Many of the terms you will see in this Learning Center refer to specific genetic mutations or biomarkers relevant to colorectal cancer. Check out the know your biomarker chart for more information about anything marked here with *:
BRAF*: a gene that can mutate in several ways that affect colorectal cancer growth and response to treatment
CEA*: carcinoembryonic antigen
A protein that can be elevated in colorectal cancer patients. Used as a “marker” to track how well treatments are working or whether cancer has returned after treatment.
CRC: colorectal cancer
ctDNA: circulating tumor DNA
As cancer cells grow very fast and die, they release some of their DNA into the bloodstream. We now have tests that are sensitive enough to detect and sequence these pieces of ctDNA in the bloodstream separately from the normal DNA of the patient – this is called a “liquid biopsy.”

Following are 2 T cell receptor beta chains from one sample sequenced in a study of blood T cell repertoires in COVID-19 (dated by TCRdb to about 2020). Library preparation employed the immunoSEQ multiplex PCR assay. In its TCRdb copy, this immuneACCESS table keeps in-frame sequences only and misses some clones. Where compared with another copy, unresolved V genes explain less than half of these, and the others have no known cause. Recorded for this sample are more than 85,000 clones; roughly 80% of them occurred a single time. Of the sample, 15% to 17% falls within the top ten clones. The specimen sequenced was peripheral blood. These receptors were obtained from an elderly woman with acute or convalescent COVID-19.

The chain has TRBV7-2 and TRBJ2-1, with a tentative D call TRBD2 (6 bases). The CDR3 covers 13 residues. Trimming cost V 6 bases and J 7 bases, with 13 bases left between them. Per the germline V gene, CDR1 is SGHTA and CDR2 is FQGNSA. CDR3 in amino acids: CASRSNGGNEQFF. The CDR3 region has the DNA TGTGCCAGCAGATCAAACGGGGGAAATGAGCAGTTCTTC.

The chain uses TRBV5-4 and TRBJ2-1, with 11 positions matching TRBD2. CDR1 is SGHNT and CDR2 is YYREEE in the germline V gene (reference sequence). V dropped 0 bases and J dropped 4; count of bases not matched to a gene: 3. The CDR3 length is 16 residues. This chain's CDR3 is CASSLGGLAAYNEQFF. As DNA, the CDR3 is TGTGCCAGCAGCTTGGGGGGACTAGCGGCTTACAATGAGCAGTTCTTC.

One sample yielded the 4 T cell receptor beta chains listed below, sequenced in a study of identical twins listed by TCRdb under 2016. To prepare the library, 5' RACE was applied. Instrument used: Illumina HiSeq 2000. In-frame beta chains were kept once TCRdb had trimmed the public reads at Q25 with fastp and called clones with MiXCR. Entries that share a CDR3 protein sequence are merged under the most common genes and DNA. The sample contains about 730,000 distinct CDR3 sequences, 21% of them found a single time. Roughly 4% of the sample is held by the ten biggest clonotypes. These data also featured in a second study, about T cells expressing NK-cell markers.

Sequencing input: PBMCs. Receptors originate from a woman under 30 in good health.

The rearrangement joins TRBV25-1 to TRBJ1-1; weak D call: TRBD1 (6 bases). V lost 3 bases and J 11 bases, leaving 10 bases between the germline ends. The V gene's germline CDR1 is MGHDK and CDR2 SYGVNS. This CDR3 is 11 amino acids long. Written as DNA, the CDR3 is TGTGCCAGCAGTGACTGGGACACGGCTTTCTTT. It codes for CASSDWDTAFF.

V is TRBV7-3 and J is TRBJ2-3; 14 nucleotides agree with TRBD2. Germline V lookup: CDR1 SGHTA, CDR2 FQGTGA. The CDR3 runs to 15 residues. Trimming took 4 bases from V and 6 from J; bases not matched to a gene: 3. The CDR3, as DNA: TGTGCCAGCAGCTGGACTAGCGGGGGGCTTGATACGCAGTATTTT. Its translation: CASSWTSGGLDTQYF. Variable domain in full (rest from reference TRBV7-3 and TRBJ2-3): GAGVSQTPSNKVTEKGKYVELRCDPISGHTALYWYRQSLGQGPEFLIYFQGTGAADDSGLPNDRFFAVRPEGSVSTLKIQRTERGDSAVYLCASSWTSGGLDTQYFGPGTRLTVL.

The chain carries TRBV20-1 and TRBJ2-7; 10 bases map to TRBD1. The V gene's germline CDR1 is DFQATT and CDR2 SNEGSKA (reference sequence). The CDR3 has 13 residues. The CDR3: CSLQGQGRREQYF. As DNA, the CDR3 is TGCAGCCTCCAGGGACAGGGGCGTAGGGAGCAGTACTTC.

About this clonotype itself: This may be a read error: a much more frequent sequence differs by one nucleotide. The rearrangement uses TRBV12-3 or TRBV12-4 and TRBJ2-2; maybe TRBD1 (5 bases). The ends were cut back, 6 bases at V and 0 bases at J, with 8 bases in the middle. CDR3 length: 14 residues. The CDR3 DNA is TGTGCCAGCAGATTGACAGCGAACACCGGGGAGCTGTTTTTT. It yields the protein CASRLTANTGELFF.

HER2*: A mutation that can affect colorectal cancer response to treatment
Immunotherapy (IO): A type of therapy that uses substances to stimulate or suppress the immune system to help the body fight cancer, infection, and other diseases.
Liquid biopsy: a test that can analyze tumor molecules or cells in various bodily fluids, including blood, urine, cerebrospinal fluid, or saliva
MSI-H*: Microsatellite instability
A biomarker found in a minority of crc cancers which can make the cancer responsive to immunotherapy
MSS*: microsatellite stable.
Colorectal cancers are either MSS or MSI-H. MSS is the “normal,” unmutated state. It is the most common form of crc, and the most difficult to treat.
RAS (KRAS, NRAS)*: mutations in the RAS family of genes that may indicate aggressive tumor growth
TMB: tumor mutation burden.
The total number of mutations (changes) found in the DNA of cancer cells. Knowing the tumor mutational burden may help plan the best treatment. For example, tumors that have a high number of mutations appear to be more likely to respond to certain types of immunotherapy.
Wild Type: A gene in its natural, non-mutated (unchanged) form. In CRC, most often used to describe the KRAS gene (“Wild-type KRAS”).